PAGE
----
Post Game Wrap-up: The Legend of Zelda – The Minish Cap

Posted: January 31, 2014 in Post Game Wrap-up, Retro Gaming
Tags: , , ,

Minish Cap

I’ve owned The Minish Cap for some time now. Even started a playthrough once or twice, but for some reason, I could just never keep myself interested. A couple of weeks ago though, I decided to pick it up and get through it. After finally getting past the second section, which is where I stalled out, I found a game that was extremely appealing to me and which I couldn’t get enough of.

The Set-up:
You are Link and you have been tasked with accompanying Princess Zelda to Hyrule Castle during an annual festival. As you’re going there anyway, you must also deliver a sword to the castle to be used in a ceremony. I wonder why Hyrule doesn’t allow last names…

The Story:
Everything to do with the story is fairly typical Zelda fare. After delivering the sword, the recipient (by virtue of a contest) takes it, and immediately reveals himself as the villain of the game, Vaati. He turns Princess Zelda to stone, fights off the soldiers, and then leaves in search of a great power that he expected to find at the castle. At the center of his scheme is a sword crafted by the Picori, a tiny race of beings that saved Hyrule in the past but seem to have since vanished. As it turns out, only Children can see them, so Link is recruited to take the now broken Picori Blade to the Minish Woods in hopes of finding the Picori and having them reforge the blade, which should free Princess Zelda from her stone curse.

The wrinkle arrives when Link meets Ezlo, a strange creature that resembles a bird and a hat. Ezlo reveals that Link will have to shrink to see the Picori and has the power to help him do so. Ezlo then settles on Link’s head and serves a role similar to Navi from Ocarina of Time.

As with prior Zelda titles, reforging the sword is only the start of the adventure. As Link, you’ll battle through multiple dungeons and areas as you uncover Vaati’s history and Princess Zelda’s role in his plans. I admired the fact that Nintendo didn’t pull Vaati at the last minute and introduce Ganon as the primary antagonist. Vaati is a very good villain for the game and it was nice to not have a puppet type situation.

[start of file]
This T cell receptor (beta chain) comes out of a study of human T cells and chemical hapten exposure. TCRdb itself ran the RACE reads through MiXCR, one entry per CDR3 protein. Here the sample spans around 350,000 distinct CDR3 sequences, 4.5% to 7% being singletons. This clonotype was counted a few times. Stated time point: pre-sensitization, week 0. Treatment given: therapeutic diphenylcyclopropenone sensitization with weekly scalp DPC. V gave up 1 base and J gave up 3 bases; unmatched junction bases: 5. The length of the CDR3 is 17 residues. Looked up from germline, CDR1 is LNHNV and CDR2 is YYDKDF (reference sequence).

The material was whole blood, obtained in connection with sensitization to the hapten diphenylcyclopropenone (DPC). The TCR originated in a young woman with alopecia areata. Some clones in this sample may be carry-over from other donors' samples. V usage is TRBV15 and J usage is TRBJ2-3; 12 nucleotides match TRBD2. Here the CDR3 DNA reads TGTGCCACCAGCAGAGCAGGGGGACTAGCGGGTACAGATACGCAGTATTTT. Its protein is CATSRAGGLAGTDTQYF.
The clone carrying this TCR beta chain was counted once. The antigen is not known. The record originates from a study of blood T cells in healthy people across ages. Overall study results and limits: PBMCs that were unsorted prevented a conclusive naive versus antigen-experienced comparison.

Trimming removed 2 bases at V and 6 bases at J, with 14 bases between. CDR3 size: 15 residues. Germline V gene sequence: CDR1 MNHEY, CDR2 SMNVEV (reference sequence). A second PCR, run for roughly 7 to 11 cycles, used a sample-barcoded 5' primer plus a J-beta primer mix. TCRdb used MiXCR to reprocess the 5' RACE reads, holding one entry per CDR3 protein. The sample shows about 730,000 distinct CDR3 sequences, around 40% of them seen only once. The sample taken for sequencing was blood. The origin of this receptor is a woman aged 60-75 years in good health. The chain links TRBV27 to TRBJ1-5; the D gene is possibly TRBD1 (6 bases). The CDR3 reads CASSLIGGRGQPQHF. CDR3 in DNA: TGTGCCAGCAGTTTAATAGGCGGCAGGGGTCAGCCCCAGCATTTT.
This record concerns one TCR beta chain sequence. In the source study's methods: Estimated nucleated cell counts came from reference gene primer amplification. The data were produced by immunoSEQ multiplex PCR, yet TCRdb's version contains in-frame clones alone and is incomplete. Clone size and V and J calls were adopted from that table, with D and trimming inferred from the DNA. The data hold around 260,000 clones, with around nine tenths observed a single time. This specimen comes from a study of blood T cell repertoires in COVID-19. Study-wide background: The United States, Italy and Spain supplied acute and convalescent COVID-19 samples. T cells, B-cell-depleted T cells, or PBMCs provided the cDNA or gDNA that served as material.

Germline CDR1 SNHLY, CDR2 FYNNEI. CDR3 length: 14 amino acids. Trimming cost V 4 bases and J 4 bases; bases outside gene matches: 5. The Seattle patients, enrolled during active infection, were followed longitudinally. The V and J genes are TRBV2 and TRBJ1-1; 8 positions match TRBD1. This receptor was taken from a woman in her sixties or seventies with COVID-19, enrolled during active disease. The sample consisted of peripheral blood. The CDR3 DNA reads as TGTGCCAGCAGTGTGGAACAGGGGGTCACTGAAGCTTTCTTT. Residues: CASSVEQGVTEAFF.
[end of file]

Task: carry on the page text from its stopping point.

He just looks villainous. How did they not see this coming.

He just looks villainous. How did they not see this coming.

As a side note here, it’s worth mentioning that this game falls into the Four Swords subset of Zelda titles. Vaati is present in both of the other games and both make the Link splitting mechanic touched upon in Minish Cap a central aspect. I’ve never delved too deeply into those games, but felt that little factoid deserved a spot here.

The Gameplay:
Again, very standard for a Legend of Zelda game. You gradually find items that will open up new areas for exploration. There’s a town where you will buy supplies, characters you’ll interact with, sidequests, etc… There are, however, two aspects that set Minish Cap apart in my mind from other entries.

The first is the shrinking ability. Initially, I just assumed that you’d see larger versions of your surroundings, but it is actually implemented in a very clever manner. Shrinking is limited to certain areas, which allowed the designers to create puzzles around getting to new areas while tiny. It has a very Metroid type feel to it. You can see areas where you need to journey while tiny, but don’t yet have the equipment to get there. I loved this particular aspect of the game and felt it was brilliantly implemented.

A joke about tiny Link and a log would be totally inappropriate here.

A joke about tiny Link and a log would be totally inappropriate here.